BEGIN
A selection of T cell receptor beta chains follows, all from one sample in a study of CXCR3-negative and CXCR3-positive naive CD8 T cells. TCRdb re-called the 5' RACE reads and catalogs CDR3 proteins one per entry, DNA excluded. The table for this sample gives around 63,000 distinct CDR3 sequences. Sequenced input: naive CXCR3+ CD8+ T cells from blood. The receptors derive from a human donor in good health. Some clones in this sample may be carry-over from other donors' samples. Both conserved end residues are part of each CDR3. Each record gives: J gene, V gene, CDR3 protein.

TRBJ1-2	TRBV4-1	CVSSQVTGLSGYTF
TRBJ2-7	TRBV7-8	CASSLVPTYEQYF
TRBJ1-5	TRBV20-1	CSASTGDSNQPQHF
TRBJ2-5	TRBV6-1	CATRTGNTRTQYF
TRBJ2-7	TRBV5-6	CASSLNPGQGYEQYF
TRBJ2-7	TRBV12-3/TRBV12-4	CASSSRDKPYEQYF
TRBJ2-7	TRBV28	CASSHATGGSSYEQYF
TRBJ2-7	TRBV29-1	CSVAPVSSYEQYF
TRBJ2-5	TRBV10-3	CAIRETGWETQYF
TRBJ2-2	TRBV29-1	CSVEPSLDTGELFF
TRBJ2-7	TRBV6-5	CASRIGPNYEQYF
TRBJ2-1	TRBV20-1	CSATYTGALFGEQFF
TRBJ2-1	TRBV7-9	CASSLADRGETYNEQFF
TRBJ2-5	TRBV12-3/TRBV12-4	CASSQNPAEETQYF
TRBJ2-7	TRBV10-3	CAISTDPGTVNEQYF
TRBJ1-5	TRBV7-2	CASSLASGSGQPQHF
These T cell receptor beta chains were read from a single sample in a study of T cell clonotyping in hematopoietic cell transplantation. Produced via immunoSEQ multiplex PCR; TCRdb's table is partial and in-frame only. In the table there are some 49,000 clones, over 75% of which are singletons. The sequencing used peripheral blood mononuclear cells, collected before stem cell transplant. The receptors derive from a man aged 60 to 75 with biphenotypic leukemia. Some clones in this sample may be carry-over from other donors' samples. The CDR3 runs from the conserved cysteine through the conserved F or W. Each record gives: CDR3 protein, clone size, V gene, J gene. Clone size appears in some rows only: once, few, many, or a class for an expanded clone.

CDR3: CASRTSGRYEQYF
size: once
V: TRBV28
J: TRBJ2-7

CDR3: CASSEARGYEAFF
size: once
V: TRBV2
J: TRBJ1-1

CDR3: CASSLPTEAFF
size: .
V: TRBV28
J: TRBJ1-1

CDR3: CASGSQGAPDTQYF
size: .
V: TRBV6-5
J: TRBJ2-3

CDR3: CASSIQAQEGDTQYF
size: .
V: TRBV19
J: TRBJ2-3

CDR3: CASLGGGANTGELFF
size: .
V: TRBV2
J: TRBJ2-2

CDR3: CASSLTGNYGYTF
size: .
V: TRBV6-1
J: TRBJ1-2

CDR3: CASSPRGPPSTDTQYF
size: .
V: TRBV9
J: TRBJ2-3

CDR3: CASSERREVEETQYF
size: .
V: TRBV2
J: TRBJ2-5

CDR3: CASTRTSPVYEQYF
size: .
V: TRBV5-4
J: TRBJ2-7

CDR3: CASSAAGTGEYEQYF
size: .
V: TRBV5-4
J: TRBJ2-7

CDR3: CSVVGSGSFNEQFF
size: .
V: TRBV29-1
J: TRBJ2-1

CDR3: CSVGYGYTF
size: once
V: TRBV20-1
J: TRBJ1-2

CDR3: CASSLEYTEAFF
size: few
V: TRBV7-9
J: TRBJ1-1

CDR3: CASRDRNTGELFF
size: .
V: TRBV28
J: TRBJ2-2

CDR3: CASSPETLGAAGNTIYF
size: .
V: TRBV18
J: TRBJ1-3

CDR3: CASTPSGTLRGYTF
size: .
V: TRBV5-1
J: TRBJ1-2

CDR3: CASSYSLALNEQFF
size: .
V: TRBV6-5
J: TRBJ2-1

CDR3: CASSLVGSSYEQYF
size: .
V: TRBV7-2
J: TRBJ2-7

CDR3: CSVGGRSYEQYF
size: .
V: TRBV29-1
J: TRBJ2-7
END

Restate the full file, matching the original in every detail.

A selection of T cell receptor beta chains follows, all from one sample in a study of CXCR3-negative and CXCR3-positive naive CD8 T cells. TCRdb re-called the 5' RACE reads and catalogs CDR3 proteins one per entry, DNA excluded. The table for this sample gives around 63,000 distinct CDR3 sequences. Sequenced input: naive CXCR3+ CD8+ T cells from blood. The receptors derive from a human donor in good health. Some clones in this sample may be carry-over from other donors' samples. Both conserved end residues are part of each CDR3. Each record gives: J gene, V gene, CDR3 protein.

TRBJ1-2	TRBV4-1	CVSSQVTGLSGYTF
TRBJ2-7	TRBV7-8	CASSLVPTYEQYF
TRBJ1-5	TRBV20-1	CSASTGDSNQPQHF
TRBJ2-5	TRBV6-1	CATRTGNTRTQYF
TRBJ2-7	TRBV5-6	CASSLNPGQGYEQYF
TRBJ2-7	TRBV12-3/TRBV12-4	CASSSRDKPYEQYF
TRBJ2-7	TRBV28	CASSHATGGSSYEQYF
TRBJ2-7	TRBV29-1	CSVAPVSSYEQYF
TRBJ2-5	TRBV10-3	CAIRETGWETQYF
TRBJ2-2	TRBV29-1	CSVEPSLDTGELFF
TRBJ2-7	TRBV6-5	CASRIGPNYEQYF
TRBJ2-1	TRBV20-1	CSATYTGALFGEQFF
TRBJ2-1	TRBV7-9	CASSLADRGETYNEQFF
TRBJ2-5	TRBV12-3/TRBV12-4	CASSQNPAEETQYF
TRBJ2-7	TRBV10-3	CAISTDPGTVNEQYF
TRBJ1-5	TRBV7-2	CASSLASGSGQPQHF
These T cell receptor beta chains were read from a single sample in a study of T cell clonotyping in hematopoietic cell transplantation. Produced via immunoSEQ multiplex PCR; TCRdb's table is partial and in-frame only. In the table there are some 49,000 clones, over 75% of which are singletons. The sequencing used peripheral blood mononuclear cells, collected before stem cell transplant. The receptors derive from a man aged 60 to 75 with biphenotypic leukemia. Some clones in this sample may be carry-over from other donors' samples. The CDR3 runs from the conserved cysteine through the conserved F or W. Each record gives: CDR3 protein, clone size, V gene, J gene. Clone size appears in some rows only: once, few, many, or a class for an expanded clone.

CDR3: CASRTSGRYEQYF
size: once
V: TRBV28
J: TRBJ2-7

CDR3: CASSEARGYEAFF
size: once
V: TRBV2
J: TRBJ1-1

CDR3: CASSLPTEAFF
size: .
V: TRBV28
J: TRBJ1-1

CDR3: CASGSQGAPDTQYF
size: .
V: TRBV6-5
J: TRBJ2-3

CDR3: CASSIQAQEGDTQYF
size: .
V: TRBV19
J: TRBJ2-3

CDR3: CASLGGGANTGELFF
size: .
V: TRBV2
J: TRBJ2-2

CDR3: CASSLTGNYGYTF
size: .
V: TRBV6-1
J: TRBJ1-2

CDR3: CASSPRGPPSTDTQYF
size: .
V: TRBV9
J: TRBJ2-3

CDR3: CASSERREVEETQYF
size: .
V: TRBV2
J: TRBJ2-5

CDR3: CASTRTSPVYEQYF
size: .
V: TRBV5-4
J: TRBJ2-7

CDR3: CASSAAGTGEYEQYF
size: .
V: TRBV5-4
J: TRBJ2-7

CDR3: CSVVGSGSFNEQFF
size: .
V: TRBV29-1
J: TRBJ2-1

CDR3: CSVGYGYTF
size: once
V: TRBV20-1
J: TRBJ1-2

CDR3: CASSLEYTEAFF
size: few
V: TRBV7-9
J: TRBJ1-1

CDR3: CASRDRNTGELFF
size: .
V: TRBV28
J: TRBJ2-2

CDR3: CASSPETLGAAGNTIYF
size: .
V: TRBV18
J: TRBJ1-3

CDR3: CASTPSGTLRGYTF
size: .
V: TRBV5-1
J: TRBJ1-2

CDR3: CASSYSLALNEQFF
size: .
V: TRBV6-5
J: TRBJ2-1

CDR3: CASSLVGSSYEQYF
size: .
V: TRBV7-2
J: TRBJ2-7

CDR3: CSVGGRSYEQYF
size: .
V: TRBV29-1
J: TRBJ2-7